Wider use of heart drugs is advised
ACE inhibitors should be prescribed in more than 60 per cent of patients with stable coronary artery disease, a new study concludes.
The research an analysis of 12,218 patients on the Europe-wide EUROPA trial suggests the drugs would be cost-effective in many more patients than are currently receiving them.
The researchers have developed a risk-scoring system to accurately identify the patients in whom ACE inhibitors would be cost-effective.
Study leader Dr Jaap Deckers, associate professor of cardiology at Erasmus University Medical Centre in Rotterdam, the Netherlands, said: 'Risk stratification in these patients proved to be very meaningful, as a surprisingly large gradient appeared to be present.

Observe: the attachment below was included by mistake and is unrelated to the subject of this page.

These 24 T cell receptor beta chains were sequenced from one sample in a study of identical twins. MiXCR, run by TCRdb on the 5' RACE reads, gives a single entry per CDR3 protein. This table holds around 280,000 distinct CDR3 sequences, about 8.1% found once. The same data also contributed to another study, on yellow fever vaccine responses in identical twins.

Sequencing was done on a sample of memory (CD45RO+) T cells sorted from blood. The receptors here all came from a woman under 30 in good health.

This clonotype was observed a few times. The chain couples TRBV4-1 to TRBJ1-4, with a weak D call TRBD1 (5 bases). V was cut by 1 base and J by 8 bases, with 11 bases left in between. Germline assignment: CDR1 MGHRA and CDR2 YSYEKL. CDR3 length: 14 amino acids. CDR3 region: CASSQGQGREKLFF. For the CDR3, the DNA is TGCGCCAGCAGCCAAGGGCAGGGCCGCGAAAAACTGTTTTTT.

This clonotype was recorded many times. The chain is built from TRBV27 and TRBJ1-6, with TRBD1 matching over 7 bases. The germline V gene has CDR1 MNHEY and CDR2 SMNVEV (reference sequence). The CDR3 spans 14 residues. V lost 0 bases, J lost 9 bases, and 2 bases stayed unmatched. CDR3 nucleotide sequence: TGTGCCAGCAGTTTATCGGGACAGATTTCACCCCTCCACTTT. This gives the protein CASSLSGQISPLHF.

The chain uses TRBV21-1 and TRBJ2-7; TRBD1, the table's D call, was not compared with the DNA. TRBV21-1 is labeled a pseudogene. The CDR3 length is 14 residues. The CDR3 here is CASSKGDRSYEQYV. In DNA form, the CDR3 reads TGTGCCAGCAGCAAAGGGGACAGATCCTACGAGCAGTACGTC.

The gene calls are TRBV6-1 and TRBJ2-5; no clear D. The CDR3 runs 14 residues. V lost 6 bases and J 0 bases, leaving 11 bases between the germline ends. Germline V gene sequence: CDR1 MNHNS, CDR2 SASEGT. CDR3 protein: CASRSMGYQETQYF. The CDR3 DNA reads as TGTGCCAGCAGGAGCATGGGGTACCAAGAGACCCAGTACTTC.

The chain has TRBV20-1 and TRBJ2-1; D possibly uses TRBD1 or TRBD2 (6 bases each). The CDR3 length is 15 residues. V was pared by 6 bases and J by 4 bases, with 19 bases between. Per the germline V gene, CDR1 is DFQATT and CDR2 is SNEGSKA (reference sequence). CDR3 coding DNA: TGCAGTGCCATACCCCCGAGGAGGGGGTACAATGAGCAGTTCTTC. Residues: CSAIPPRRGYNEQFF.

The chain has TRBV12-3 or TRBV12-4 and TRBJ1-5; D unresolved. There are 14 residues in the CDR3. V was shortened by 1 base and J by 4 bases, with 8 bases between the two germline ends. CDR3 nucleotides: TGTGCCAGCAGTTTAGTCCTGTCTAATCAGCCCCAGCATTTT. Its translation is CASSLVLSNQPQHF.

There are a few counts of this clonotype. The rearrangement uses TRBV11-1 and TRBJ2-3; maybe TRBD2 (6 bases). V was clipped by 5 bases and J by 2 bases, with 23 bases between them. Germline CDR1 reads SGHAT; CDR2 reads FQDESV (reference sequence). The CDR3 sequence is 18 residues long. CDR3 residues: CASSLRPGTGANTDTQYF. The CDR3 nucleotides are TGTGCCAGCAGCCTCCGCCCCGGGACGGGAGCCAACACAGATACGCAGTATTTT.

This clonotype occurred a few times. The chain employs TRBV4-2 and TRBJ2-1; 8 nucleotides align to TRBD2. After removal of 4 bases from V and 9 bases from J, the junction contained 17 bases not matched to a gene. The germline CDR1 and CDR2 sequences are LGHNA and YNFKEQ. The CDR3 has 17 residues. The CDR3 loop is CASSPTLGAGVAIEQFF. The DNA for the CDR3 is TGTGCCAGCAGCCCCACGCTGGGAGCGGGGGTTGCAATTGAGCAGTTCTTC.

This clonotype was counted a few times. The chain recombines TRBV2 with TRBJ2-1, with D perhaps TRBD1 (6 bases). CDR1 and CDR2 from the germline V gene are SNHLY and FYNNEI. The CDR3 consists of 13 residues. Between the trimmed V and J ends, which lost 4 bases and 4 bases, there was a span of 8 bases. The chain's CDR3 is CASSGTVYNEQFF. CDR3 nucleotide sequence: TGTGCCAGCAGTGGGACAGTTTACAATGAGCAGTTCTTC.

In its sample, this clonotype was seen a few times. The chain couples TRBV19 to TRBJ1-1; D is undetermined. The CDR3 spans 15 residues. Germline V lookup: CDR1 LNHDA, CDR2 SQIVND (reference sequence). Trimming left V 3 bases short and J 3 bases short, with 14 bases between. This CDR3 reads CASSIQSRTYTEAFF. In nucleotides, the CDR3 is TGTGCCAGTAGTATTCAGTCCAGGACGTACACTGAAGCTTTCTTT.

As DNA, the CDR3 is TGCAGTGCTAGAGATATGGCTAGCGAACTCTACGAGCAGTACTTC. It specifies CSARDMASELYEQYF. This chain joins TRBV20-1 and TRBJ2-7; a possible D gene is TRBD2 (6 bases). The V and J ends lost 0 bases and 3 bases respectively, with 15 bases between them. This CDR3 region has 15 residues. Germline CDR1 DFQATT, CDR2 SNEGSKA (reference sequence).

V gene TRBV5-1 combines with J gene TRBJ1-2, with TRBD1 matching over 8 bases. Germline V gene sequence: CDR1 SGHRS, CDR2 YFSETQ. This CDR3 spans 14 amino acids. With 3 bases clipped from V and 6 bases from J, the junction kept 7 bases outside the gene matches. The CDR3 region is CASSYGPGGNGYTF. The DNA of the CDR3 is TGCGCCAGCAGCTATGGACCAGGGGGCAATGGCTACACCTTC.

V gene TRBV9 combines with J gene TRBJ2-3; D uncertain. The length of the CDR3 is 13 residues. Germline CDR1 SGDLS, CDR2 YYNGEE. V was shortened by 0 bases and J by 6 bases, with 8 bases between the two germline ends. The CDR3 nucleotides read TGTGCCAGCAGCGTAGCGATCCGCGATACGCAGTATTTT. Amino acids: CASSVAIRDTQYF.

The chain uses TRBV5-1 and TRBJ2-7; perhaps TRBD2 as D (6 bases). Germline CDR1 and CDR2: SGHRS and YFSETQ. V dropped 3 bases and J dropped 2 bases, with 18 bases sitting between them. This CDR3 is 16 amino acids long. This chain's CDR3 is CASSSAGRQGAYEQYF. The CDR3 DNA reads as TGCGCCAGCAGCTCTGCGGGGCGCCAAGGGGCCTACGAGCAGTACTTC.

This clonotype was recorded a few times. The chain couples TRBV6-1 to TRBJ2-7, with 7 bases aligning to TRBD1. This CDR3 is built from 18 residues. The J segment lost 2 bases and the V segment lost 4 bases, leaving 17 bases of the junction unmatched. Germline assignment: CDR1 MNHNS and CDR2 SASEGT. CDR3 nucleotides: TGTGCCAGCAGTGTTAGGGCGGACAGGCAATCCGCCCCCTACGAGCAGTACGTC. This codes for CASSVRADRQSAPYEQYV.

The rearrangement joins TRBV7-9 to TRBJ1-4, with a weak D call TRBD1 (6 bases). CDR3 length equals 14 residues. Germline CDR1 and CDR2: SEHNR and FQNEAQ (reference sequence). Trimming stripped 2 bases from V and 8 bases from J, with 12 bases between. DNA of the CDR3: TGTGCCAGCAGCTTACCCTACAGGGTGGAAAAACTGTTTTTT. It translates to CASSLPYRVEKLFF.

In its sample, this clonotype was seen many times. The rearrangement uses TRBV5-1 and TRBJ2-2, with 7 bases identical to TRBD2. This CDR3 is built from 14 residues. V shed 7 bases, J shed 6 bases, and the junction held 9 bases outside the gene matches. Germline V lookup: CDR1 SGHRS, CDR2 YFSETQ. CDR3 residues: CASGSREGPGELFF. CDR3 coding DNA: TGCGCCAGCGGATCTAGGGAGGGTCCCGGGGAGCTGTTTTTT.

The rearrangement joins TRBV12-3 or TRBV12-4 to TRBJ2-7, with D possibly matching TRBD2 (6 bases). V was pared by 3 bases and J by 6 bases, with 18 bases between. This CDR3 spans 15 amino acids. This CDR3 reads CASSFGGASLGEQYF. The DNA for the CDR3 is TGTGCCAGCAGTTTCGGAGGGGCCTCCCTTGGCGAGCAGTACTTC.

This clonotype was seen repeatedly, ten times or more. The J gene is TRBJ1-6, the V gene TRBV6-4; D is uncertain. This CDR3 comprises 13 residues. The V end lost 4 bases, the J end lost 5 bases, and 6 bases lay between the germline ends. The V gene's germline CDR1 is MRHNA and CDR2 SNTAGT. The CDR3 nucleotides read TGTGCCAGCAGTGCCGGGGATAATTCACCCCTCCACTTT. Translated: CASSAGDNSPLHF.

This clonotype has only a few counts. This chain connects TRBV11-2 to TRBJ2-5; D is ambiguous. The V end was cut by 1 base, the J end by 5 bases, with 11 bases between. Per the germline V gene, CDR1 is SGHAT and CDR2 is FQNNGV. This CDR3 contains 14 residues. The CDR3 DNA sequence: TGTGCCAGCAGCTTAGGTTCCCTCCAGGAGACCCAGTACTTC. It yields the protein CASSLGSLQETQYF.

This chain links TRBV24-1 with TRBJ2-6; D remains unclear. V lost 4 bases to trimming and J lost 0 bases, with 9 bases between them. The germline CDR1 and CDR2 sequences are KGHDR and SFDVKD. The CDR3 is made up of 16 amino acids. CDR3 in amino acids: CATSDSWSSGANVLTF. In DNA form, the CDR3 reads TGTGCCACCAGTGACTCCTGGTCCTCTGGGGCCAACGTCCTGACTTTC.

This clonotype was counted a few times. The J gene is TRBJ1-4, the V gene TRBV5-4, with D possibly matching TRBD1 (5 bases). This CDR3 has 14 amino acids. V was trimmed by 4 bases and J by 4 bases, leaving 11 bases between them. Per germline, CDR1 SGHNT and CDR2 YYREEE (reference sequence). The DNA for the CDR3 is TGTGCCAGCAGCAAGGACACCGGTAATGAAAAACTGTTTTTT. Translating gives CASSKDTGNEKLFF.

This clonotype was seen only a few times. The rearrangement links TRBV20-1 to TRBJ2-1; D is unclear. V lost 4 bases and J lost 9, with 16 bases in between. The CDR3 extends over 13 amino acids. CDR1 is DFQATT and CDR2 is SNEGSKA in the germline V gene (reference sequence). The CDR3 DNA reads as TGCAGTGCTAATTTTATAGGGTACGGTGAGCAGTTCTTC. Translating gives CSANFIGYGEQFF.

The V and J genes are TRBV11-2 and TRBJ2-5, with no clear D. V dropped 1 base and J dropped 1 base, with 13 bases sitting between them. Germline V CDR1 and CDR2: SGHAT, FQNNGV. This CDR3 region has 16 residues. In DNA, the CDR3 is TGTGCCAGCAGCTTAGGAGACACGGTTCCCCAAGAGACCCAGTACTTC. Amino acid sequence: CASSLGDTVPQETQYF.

'Treating those with a yearly risk of 2 per cent or above would be reasonable and is cost-effective.'
The researchers, whose study is published online by the European Heart Journal, said their results challenged assumptions that patients with stable coronary artery disease had relatively low risk of cardiovascular events.
A third of patients had a 10-year risk of 30 per cent or more and 28 per cent a risk of between 20 and 30 per cent.
Researchers calculated that ACE inhibitors would be cost-effective in all these patients.
The study results are in-corporated into the new risk score, which estimates risk using a range of clinical factors including age, blood pressure, cholesterol, previous MI and stroke, and symptomatic coronary artery disease (see box, right).
Previous stroke or PVD 3
Current smoker 2
Symptomatic CAD 2
Previous MI 2
Family history of CAD 1
Previous revascularisation 1
Sliding scale based on age, blood pressure, clearance and cholesterol 0-7
ACE inhibitors cost-effective from scores >7